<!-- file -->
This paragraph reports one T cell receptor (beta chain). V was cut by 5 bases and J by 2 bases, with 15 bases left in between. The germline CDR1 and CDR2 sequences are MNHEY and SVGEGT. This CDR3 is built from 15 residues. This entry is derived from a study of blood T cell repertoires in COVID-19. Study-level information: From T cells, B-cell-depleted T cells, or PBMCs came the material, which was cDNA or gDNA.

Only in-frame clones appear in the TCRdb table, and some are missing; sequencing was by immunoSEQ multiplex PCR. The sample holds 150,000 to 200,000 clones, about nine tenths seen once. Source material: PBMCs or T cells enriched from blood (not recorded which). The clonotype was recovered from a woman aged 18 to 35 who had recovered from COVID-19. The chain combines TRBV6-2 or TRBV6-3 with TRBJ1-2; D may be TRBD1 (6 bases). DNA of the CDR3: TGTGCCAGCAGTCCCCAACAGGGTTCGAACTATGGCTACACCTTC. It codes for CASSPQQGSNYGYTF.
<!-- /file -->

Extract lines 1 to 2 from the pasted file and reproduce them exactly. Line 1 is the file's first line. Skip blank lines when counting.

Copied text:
This paragraph reports one T cell receptor (beta chain). V was cut by 5 bases and J by 2 bases, with 15 bases left in between. The germline CDR1 and CDR2 sequences are MNHEY and SVGEGT. This CDR3 is built from 15 residues. This entry is derived from a study of blood T cell repertoires in COVID-19. Study-level information: From T cells, B-cell-depleted T cells, or PBMCs came the material, which was cDNA or gDNA.

Only in-frame clones appear in the TCRdb table, and some are missing; sequencing was by immunoSEQ multiplex PCR. The sample holds 150,000 to 200,000 clones, about nine tenths seen once. Source material: PBMCs or T cells enriched from blood (not recorded which). The clonotype was recovered from a woman aged 18 to 35 who had recovered from COVID-19. The chain combines TRBV6-2 or TRBV6-3 with TRBJ1-2; D may be TRBD1 (6 bases). DNA of the CDR3: TGTGCCAGCAGTCCCCAACAGGGTTCGAACTATGGCTACACCTTC. It codes for CASSPQQGSNYGYTF.